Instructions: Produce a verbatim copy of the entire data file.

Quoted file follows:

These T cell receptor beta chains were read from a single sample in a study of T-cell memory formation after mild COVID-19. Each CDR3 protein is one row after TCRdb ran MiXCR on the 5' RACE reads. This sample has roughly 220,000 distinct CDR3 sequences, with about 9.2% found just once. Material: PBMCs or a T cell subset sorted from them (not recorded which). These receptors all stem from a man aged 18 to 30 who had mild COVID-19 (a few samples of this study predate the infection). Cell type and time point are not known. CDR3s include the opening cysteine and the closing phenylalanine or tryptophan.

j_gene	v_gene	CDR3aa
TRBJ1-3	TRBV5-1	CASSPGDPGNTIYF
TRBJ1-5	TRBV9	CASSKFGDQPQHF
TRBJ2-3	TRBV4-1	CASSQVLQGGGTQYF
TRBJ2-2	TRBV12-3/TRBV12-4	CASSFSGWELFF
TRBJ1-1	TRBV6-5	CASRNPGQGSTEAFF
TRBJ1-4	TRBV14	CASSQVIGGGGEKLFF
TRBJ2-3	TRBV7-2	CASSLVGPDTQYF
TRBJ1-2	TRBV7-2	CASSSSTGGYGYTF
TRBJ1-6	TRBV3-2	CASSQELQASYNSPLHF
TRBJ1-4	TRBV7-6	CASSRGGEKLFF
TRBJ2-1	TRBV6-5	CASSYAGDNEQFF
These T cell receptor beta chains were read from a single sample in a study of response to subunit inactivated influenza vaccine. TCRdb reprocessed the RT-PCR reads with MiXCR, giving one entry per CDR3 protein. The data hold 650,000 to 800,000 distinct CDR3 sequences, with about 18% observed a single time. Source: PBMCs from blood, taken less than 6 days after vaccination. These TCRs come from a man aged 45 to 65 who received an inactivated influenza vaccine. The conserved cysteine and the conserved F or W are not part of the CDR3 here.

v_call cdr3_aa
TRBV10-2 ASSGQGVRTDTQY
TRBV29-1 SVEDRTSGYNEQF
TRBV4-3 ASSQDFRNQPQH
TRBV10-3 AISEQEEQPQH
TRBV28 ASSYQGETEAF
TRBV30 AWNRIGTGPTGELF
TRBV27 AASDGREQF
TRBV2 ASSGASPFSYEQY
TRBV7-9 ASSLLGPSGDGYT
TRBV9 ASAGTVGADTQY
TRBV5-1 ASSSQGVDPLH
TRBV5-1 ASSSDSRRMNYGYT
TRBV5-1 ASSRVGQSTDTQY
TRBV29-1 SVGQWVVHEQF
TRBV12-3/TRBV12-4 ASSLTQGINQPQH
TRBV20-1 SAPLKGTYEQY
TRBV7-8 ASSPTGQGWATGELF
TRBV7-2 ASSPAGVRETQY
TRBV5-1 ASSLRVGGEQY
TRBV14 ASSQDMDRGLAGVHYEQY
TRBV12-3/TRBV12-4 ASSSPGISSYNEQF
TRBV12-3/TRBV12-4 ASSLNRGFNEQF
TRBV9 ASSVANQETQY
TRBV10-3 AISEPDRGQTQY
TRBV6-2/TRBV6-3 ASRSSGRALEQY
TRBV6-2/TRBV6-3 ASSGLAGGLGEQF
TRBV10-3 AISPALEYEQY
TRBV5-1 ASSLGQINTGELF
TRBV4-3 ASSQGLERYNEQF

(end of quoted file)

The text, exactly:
These T cell receptor beta chains were read from a single sample in a study of T-cell memory formation after mild COVID-19. Each CDR3 protein is one row after TCRdb ran MiXCR on the 5' RACE reads. This sample has roughly 220,000 distinct CDR3 sequences, with about 9.2% found just once. Material: PBMCs or a T cell subset sorted from them (not recorded which). These receptors all stem from a man aged 18 to 30 who had mild COVID-19 (a few samples of this study predate the infection). Cell type and time point are not known. CDR3s include the opening cysteine and the closing phenylalanine or tryptophan.

j_gene	v_gene	CDR3aa
TRBJ1-3	TRBV5-1	CASSPGDPGNTIYF
TRBJ1-5	TRBV9	CASSKFGDQPQHF
TRBJ2-3	TRBV4-1	CASSQVLQGGGTQYF
TRBJ2-2	TRBV12-3/TRBV12-4	CASSFSGWELFF
TRBJ1-1	TRBV6-5	CASRNPGQGSTEAFF
TRBJ1-4	TRBV14	CASSQVIGGGGEKLFF
TRBJ2-3	TRBV7-2	CASSLVGPDTQYF
TRBJ1-2	TRBV7-2	CASSSSTGGYGYTF
TRBJ1-6	TRBV3-2	CASSQELQASYNSPLHF
TRBJ1-4	TRBV7-6	CASSRGGEKLFF
TRBJ2-1	TRBV6-5	CASSYAGDNEQFF
These T cell receptor beta chains were read from a single sample in a study of response to subunit inactivated influenza vaccine. TCRdb reprocessed the RT-PCR reads with MiXCR, giving one entry per CDR3 protein. The data hold 650,000 to 800,000 distinct CDR3 sequences, with about 18% observed a single time. Source: PBMCs from blood, taken less than 6 days after vaccination. These TCRs come from a man aged 45 to 65 who received an inactivated influenza vaccine. The conserved cysteine and the conserved F or W are not part of the CDR3 here.

v_call cdr3_aa
TRBV10-2 ASSGQGVRTDTQY
TRBV29-1 SVEDRTSGYNEQF
TRBV4-3 ASSQDFRNQPQH
TRBV10-3 AISEQEEQPQH
TRBV28 ASSYQGETEAF
TRBV30 AWNRIGTGPTGELF
TRBV27 AASDGREQF
TRBV2 ASSGASPFSYEQY
TRBV7-9 ASSLLGPSGDGYT
TRBV9 ASAGTVGADTQY
TRBV5-1 ASSSQGVDPLH
TRBV5-1 ASSSDSRRMNYGYT
TRBV5-1 ASSRVGQSTDTQY
TRBV29-1 SVGQWVVHEQF
TRBV12-3/TRBV12-4 ASSLTQGINQPQH
TRBV20-1 SAPLKGTYEQY
TRBV7-8 ASSPTGQGWATGELF
TRBV7-2 ASSPAGVRETQY
TRBV5-1 ASSLRVGGEQY
TRBV14 ASSQDMDRGLAGVHYEQY
TRBV12-3/TRBV12-4 ASSSPGISSYNEQF
TRBV12-3/TRBV12-4 ASSLNRGFNEQF
TRBV9 ASSVANQETQY
TRBV10-3 AISEPDRGQTQY
TRBV6-2/TRBV6-3 ASRSSGRALEQY
TRBV6-2/TRBV6-3 ASSGLAGGLGEQF
TRBV10-3 AISPALEYEQY
TRBV5-1 ASSLGQINTGELF
TRBV4-3 ASSQGLERYNEQF